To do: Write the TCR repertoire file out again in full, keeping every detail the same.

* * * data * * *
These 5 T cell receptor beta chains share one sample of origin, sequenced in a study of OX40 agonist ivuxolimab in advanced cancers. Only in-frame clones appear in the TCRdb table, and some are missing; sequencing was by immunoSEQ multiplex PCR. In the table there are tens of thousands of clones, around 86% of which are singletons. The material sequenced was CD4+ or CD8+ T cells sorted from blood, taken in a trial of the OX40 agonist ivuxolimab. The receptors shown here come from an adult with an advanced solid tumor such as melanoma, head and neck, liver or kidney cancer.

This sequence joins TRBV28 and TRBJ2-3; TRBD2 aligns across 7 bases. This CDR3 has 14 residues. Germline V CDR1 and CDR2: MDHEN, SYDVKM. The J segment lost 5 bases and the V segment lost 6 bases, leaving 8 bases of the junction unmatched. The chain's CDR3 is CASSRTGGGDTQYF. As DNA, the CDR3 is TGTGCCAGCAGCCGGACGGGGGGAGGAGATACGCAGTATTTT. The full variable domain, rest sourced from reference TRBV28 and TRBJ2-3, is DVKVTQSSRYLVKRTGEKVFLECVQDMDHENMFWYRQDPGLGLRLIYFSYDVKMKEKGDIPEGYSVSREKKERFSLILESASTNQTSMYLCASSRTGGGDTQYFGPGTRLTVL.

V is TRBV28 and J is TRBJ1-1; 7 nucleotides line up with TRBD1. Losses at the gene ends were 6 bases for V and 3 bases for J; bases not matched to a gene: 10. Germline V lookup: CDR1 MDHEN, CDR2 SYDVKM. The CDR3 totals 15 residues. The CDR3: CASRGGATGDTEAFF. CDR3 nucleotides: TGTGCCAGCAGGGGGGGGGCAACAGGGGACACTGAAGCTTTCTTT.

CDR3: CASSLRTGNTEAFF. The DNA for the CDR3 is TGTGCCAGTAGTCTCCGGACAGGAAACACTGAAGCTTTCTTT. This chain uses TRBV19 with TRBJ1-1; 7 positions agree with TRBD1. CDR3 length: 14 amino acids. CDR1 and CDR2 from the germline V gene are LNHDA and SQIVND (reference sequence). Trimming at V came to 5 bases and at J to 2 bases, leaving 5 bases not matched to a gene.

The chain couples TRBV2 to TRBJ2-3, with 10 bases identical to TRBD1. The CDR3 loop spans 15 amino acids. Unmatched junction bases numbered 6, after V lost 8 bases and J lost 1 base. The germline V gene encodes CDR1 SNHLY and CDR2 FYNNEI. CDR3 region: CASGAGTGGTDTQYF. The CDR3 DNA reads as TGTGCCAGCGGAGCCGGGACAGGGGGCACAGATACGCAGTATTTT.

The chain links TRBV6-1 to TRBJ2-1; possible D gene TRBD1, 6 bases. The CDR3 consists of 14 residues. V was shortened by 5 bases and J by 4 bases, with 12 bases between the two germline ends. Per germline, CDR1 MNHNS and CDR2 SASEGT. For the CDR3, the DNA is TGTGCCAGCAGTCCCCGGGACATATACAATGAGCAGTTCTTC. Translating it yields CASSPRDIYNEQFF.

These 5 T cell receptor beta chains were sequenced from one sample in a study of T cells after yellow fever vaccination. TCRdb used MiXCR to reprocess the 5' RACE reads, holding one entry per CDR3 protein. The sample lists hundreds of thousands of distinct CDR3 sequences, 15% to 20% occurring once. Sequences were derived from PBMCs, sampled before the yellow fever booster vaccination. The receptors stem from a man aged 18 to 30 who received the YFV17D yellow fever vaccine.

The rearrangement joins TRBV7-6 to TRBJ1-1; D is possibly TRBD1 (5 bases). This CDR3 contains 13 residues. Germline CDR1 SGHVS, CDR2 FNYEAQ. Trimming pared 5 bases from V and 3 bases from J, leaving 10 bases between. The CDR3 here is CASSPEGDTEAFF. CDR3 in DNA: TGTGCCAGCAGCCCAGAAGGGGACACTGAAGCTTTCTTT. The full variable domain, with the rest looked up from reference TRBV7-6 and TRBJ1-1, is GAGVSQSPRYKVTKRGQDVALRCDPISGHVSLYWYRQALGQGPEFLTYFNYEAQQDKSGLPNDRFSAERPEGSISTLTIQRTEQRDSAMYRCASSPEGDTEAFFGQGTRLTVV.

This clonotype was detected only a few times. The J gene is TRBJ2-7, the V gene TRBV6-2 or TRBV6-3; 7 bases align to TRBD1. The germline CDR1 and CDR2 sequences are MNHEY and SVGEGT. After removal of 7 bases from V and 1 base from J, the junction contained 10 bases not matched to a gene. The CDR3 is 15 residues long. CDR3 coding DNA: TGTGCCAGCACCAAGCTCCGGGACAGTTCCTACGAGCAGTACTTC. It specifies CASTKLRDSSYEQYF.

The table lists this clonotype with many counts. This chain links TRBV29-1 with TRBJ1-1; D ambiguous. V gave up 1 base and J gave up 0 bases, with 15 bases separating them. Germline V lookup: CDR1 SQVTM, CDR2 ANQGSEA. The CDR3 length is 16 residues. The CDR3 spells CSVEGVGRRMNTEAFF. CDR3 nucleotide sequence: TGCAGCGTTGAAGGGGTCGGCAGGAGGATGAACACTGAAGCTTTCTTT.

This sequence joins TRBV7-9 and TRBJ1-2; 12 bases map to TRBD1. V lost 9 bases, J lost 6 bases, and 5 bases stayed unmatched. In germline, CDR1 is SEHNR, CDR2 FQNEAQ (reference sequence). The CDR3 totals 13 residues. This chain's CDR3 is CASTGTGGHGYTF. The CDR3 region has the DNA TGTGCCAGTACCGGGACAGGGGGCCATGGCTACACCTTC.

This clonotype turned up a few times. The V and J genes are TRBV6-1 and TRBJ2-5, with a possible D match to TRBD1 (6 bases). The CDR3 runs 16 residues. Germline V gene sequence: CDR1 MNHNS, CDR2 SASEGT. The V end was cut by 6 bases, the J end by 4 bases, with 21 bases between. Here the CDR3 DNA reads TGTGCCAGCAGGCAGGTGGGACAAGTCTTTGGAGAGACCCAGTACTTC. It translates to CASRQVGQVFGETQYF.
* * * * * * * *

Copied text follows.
These 5 T cell receptor beta chains share one sample of origin, sequenced in a study of OX40 agonist ivuxolimab in advanced cancers. Only in-frame clones appear in the TCRdb table, and some are missing; sequencing was by immunoSEQ multiplex PCR. In the table there are tens of thousands of clones, around 86% of which are singletons. The material sequenced was CD4+ or CD8+ T cells sorted from blood, taken in a trial of the OX40 agonist ivuxolimab. The receptors shown here come from an adult with an advanced solid tumor such as melanoma, head and neck, liver or kidney cancer.

This sequence joins TRBV28 and TRBJ2-3; TRBD2 aligns across 7 bases. This CDR3 has 14 residues. Germline V CDR1 and CDR2: MDHEN, SYDVKM. The J segment lost 5 bases and the V segment lost 6 bases, leaving 8 bases of the junction unmatched. The chain's CDR3 is CASSRTGGGDTQYF. As DNA, the CDR3 is TGTGCCAGCAGCCGGACGGGGGGAGGAGATACGCAGTATTTT. The full variable domain, rest sourced from reference TRBV28 and TRBJ2-3, is DVKVTQSSRYLVKRTGEKVFLECVQDMDHENMFWYRQDPGLGLRLIYFSYDVKMKEKGDIPEGYSVSREKKERFSLILESASTNQTSMYLCASSRTGGGDTQYFGPGTRLTVL.

V is TRBV28 and J is TRBJ1-1; 7 nucleotides line up with TRBD1. Losses at the gene ends were 6 bases for V and 3 bases for J; bases not matched to a gene: 10. Germline V lookup: CDR1 MDHEN, CDR2 SYDVKM. The CDR3 totals 15 residues. The CDR3: CASRGGATGDTEAFF. CDR3 nucleotides: TGTGCCAGCAGGGGGGGGGCAACAGGGGACACTGAAGCTTTCTTT.

CDR3: CASSLRTGNTEAFF. The DNA for the CDR3 is TGTGCCAGTAGTCTCCGGACAGGAAACACTGAAGCTTTCTTT. This chain uses TRBV19 with TRBJ1-1; 7 positions agree with TRBD1. CDR3 length: 14 amino acids. CDR1 and CDR2 from the germline V gene are LNHDA and SQIVND (reference sequence). Trimming at V came to 5 bases and at J to 2 bases, leaving 5 bases not matched to a gene.

The chain couples TRBV2 to TRBJ2-3, with 10 bases identical to TRBD1. The CDR3 loop spans 15 amino acids. Unmatched junction bases numbered 6, after V lost 8 bases and J lost 1 base. The germline V gene encodes CDR1 SNHLY and CDR2 FYNNEI. CDR3 region: CASGAGTGGTDTQYF. The CDR3 DNA reads as TGTGCCAGCGGAGCCGGGACAGGGGGCACAGATACGCAGTATTTT.

The chain links TRBV6-1 to TRBJ2-1; possible D gene TRBD1, 6 bases. The CDR3 consists of 14 residues. V was shortened by 5 bases and J by 4 bases, with 12 bases between the two germline ends. Per germline, CDR1 MNHNS and CDR2 SASEGT. For the CDR3, the DNA is TGTGCCAGCAGTCCCCGGGACATATACAATGAGCAGTTCTTC. Translating it yields CASSPRDIYNEQFF.

These 5 T cell receptor beta chains were sequenced from one sample in a study of T cells after yellow fever vaccination. TCRdb used MiXCR to reprocess the 5' RACE reads, holding one entry per CDR3 protein. The sample lists hundreds of thousands of distinct CDR3 sequences, 15% to 20% occurring once. Sequences were derived from PBMCs, sampled before the yellow fever booster vaccination. The receptors stem from a man aged 18 to 30 who received the YFV17D yellow fever vaccine.

The rearrangement joins TRBV7-6 to TRBJ1-1; D is possibly TRBD1 (5 bases). This CDR3 contains 13 residues. Germline CDR1 SGHVS, CDR2 FNYEAQ. Trimming pared 5 bases from V and 3 bases from J, leaving 10 bases between. The CDR3 here is CASSPEGDTEAFF. CDR3 in DNA: TGTGCCAGCAGCCCAGAAGGGGACACTGAAGCTTTCTTT. The full variable domain, with the rest looked up from reference TRBV7-6 and TRBJ1-1, is GAGVSQSPRYKVTKRGQDVALRCDPISGHVSLYWYRQALGQGPEFLTYFNYEAQQDKSGLPNDRFSAERPEGSISTLTIQRTEQRDSAMYRCASSPEGDTEAFFGQGTRLTVV.

This clonotype was detected only a few times. The J gene is TRBJ2-7, the V gene TRBV6-2 or TRBV6-3; 7 bases align to TRBD1. The germline CDR1 and CDR2 sequences are MNHEY and SVGEGT. After removal of 7 bases from V and 1 base from J, the junction contained 10 bases not matched to a gene. The CDR3 is 15 residues long. CDR3 coding DNA: TGTGCCAGCACCAAGCTCCGGGACAGTTCCTACGAGCAGTACTTC. It specifies CASTKLRDSSYEQYF.

The table lists this clonotype with many counts. This chain links TRBV29-1 with TRBJ1-1; D ambiguous. V gave up 1 base and J gave up 0 bases, with 15 bases separating them. Germline V lookup: CDR1 SQVTM, CDR2 ANQGSEA. The CDR3 length is 16 residues. The CDR3 spells CSVEGVGRRMNTEAFF. CDR3 nucleotide sequence: TGCAGCGTTGAAGGGGTCGGCAGGAGGATGAACACTGAAGCTTTCTTT.

This sequence joins TRBV7-9 and TRBJ1-2; 12 bases map to TRBD1. V lost 9 bases, J lost 6 bases, and 5 bases stayed unmatched. In germline, CDR1 is SEHNR, CDR2 FQNEAQ (reference sequence). The CDR3 totals 13 residues. This chain's CDR3 is CASTGTGGHGYTF. The CDR3 region has the DNA TGTGCCAGTACCGGGACAGGGGGCCATGGCTACACCTTC.

This clonotype turned up a few times. The V and J genes are TRBV6-1 and TRBJ2-5, with a possible D match to TRBD1 (6 bases). The CDR3 runs 16 residues. Germline V gene sequence: CDR1 MNHNS, CDR2 SASEGT. The V end was cut by 6 bases, the J end by 4 bases, with 21 bases between. Here the CDR3 DNA reads TGTGCCAGCAGGCAGGTGGGACAAGTCTTTGGAGAGACCCAGTACTTC. It translates to CASRQVGQVFGETQYF.